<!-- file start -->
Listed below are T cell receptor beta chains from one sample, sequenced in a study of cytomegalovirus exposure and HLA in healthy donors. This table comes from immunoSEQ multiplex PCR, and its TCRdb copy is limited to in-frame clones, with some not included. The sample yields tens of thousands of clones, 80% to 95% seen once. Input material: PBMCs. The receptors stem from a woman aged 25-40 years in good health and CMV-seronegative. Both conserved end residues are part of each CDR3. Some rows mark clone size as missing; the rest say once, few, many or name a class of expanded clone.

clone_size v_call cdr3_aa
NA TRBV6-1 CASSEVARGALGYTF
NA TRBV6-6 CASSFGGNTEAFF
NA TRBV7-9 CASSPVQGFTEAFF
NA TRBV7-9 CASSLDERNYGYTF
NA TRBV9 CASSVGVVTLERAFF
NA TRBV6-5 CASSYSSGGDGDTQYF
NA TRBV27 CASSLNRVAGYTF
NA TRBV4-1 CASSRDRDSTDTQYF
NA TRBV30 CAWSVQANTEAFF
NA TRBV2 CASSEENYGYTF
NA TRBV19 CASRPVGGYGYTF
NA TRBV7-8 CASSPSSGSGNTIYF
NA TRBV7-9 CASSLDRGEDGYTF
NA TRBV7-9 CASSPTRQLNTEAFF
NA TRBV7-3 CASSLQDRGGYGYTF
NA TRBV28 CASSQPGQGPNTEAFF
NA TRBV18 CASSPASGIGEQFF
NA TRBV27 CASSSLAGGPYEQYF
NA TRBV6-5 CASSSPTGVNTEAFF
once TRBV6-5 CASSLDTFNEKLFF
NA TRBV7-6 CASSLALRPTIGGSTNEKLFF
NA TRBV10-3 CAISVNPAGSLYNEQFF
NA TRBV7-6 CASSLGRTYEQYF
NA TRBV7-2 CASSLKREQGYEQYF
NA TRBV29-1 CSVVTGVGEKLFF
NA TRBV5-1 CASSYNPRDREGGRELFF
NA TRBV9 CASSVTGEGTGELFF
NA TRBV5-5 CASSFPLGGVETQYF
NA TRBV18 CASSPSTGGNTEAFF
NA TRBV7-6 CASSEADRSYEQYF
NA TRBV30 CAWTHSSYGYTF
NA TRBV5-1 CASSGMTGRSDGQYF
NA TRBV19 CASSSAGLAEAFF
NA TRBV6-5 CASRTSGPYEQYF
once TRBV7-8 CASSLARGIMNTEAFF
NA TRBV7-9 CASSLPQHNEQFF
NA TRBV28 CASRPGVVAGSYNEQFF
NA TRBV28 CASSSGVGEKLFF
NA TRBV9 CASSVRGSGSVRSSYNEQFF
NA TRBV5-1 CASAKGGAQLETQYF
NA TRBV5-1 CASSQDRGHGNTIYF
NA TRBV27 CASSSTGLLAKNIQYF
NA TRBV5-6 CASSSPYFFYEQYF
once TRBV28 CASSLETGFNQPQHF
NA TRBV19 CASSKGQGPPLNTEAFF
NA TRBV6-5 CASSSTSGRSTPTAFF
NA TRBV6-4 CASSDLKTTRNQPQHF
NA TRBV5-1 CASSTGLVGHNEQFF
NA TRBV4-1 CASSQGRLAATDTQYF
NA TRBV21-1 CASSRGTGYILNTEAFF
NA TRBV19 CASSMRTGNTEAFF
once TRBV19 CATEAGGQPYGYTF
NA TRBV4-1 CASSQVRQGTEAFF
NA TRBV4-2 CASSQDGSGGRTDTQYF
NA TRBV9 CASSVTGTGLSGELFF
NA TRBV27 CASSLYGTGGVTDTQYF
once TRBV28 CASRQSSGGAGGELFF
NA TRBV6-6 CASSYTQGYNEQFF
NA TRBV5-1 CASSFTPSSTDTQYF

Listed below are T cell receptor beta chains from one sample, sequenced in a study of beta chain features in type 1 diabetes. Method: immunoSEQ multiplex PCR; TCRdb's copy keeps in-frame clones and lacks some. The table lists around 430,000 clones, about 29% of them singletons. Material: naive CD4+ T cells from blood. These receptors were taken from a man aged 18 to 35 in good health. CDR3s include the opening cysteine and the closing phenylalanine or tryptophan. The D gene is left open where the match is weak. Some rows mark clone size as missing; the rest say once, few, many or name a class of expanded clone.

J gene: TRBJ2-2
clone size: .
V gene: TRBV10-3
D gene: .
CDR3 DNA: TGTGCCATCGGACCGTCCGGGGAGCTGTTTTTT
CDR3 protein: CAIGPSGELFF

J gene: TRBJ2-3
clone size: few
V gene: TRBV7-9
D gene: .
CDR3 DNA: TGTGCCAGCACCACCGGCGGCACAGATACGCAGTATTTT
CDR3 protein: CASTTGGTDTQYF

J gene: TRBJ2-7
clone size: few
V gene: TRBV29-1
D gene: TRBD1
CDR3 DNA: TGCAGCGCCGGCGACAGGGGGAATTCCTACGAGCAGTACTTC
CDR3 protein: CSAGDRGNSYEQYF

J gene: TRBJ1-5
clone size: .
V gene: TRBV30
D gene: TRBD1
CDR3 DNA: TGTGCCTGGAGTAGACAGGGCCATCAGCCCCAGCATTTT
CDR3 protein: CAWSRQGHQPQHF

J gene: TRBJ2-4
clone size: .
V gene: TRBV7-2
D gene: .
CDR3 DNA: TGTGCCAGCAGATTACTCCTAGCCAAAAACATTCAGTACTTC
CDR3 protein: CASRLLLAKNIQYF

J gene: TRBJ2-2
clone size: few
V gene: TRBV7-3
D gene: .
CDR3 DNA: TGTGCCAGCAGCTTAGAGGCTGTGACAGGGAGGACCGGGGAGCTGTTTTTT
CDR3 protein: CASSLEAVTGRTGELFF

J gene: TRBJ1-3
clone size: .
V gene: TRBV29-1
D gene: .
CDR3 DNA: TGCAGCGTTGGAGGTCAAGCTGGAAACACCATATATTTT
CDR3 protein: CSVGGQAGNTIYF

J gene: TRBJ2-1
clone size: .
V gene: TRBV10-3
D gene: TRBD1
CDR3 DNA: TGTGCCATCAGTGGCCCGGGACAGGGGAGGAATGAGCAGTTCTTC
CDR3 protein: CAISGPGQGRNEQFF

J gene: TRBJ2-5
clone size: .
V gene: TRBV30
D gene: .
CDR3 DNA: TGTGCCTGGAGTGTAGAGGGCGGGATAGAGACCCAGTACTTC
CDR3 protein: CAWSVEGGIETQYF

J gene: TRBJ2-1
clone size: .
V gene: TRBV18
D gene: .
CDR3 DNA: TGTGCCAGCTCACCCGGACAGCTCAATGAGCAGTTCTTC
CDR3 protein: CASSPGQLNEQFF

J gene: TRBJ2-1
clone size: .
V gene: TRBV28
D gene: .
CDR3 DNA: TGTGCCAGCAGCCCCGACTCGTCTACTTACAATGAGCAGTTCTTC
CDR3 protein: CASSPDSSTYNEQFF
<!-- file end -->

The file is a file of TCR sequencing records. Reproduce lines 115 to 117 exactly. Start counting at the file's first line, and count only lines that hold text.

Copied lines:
CDR3 DNA: TGTGCCTGGAGTGTAGAGGGCGGGATAGAGACCCAGTACTTC
CDR3 protein: CAWSVEGGIETQYF

J gene: TRBJ2-1